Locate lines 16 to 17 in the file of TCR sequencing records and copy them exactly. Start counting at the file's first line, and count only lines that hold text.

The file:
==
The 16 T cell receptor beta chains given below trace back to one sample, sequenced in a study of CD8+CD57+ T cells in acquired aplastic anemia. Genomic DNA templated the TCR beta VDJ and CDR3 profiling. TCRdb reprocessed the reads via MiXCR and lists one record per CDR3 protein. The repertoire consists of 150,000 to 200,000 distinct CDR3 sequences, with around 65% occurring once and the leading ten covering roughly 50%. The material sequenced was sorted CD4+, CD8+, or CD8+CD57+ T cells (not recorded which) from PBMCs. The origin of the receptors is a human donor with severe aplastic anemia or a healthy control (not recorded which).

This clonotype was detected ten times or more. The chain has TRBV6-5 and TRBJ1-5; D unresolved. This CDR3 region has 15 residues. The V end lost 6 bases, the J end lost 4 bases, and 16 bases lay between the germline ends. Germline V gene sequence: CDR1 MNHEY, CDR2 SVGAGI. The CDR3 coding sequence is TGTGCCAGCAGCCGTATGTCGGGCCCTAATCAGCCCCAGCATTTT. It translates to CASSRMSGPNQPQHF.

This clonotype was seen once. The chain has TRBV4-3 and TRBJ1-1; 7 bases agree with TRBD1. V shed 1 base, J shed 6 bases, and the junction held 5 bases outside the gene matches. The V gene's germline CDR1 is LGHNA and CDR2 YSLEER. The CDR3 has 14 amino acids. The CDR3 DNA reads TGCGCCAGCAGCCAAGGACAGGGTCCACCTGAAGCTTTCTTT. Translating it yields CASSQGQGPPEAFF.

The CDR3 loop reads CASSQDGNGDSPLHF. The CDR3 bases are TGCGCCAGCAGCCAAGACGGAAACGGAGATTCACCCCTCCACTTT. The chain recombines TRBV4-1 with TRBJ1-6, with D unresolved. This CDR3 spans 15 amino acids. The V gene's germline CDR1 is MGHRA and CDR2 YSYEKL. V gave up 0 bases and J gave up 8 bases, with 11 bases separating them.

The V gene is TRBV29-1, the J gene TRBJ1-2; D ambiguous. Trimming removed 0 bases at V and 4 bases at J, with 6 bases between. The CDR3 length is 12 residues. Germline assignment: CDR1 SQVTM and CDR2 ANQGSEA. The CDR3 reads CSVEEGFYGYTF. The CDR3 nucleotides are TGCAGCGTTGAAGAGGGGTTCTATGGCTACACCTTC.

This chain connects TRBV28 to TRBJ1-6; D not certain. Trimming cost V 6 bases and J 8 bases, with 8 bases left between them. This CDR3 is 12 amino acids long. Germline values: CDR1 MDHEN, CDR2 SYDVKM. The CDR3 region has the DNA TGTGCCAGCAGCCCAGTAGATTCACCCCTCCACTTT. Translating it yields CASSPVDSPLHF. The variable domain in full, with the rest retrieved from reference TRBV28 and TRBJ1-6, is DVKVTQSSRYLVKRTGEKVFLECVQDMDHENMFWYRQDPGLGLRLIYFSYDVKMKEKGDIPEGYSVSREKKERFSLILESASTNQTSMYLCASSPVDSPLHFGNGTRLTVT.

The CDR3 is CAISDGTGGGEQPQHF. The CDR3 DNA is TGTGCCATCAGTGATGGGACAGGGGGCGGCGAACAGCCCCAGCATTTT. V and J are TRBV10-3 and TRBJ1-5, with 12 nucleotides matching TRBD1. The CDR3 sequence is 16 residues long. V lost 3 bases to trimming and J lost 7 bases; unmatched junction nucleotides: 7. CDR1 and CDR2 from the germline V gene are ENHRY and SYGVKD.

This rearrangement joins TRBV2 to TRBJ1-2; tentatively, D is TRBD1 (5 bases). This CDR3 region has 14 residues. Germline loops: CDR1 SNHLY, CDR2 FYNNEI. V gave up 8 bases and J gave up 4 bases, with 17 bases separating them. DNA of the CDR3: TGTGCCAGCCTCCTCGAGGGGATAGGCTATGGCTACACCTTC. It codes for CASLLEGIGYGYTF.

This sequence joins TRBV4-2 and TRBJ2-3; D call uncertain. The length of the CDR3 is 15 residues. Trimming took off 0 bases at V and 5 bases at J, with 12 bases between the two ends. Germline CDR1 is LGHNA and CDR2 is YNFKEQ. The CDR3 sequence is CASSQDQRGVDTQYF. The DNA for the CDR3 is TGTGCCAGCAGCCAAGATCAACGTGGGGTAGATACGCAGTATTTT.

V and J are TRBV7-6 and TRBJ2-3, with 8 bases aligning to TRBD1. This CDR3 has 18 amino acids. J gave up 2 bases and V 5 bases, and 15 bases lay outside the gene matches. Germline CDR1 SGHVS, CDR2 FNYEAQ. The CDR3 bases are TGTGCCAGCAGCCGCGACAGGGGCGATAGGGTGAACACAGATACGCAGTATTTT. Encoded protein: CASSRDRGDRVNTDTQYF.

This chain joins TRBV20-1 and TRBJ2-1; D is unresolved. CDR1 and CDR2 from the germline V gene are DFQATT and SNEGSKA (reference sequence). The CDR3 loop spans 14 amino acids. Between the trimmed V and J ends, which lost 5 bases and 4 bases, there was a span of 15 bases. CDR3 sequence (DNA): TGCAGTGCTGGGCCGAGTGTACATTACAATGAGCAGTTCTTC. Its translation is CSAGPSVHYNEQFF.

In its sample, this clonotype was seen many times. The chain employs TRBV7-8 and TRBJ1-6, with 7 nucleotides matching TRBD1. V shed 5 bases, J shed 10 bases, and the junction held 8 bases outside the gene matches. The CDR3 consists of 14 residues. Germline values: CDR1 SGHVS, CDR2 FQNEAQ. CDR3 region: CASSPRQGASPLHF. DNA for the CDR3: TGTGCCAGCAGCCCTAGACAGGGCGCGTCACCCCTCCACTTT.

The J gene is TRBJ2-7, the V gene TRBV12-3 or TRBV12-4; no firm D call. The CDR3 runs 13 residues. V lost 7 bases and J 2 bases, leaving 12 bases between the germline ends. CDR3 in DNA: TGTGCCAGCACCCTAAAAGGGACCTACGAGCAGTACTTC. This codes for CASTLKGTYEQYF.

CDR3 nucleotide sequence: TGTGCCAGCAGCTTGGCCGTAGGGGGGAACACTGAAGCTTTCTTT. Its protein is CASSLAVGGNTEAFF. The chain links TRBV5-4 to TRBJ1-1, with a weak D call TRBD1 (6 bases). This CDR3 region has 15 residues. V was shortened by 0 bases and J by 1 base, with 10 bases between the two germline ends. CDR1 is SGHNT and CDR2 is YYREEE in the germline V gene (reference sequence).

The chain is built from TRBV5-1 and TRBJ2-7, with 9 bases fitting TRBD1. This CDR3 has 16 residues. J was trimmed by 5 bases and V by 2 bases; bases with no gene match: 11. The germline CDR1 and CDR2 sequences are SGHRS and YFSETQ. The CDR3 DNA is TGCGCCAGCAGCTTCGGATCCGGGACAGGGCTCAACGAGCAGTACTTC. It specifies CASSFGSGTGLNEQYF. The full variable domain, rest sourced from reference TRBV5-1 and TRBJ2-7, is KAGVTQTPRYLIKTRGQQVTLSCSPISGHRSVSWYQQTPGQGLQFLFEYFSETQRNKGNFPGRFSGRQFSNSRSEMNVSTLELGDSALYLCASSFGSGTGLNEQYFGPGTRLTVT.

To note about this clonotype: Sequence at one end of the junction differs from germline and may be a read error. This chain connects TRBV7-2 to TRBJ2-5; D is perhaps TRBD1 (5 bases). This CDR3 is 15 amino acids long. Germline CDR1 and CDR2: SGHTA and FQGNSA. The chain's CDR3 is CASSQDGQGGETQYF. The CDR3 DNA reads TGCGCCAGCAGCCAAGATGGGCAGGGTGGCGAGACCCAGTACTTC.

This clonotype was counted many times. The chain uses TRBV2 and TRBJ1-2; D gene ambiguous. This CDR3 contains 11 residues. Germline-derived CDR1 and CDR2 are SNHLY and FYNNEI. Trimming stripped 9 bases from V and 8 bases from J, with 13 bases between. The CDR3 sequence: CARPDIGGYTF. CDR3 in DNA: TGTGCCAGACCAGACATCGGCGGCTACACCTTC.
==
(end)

To note about this clonotype: Sequence at one end of the junction differs from germline and may be a read error. This chain connects TRBV7-2 to TRBJ2-5; D is perhaps TRBD1 (5 bases). This CDR3 is 15 amino acids long. Germline CDR1 and CDR2: SGHTA and FQGNSA. The chain's CDR3 is CASSQDGQGGETQYF. The CDR3 DNA reads TGCGCCAGCAGCCAAGATGGGCAGGGTGGCGAGACCCAGTACTTC.

This clonotype was counted many times. The chain uses TRBV2 and TRBJ1-2; D gene ambiguous. This CDR3 contains 11 residues. Germline-derived CDR1 and CDR2 are SNHLY and FYNNEI. Trimming stripped 9 bases from V and 8 bases from J, with 13 bases between. The CDR3 sequence: CARPDIGGYTF. CDR3 in DNA: TGTGCCAGACCAGACATCGGCGGCTACACCTTC.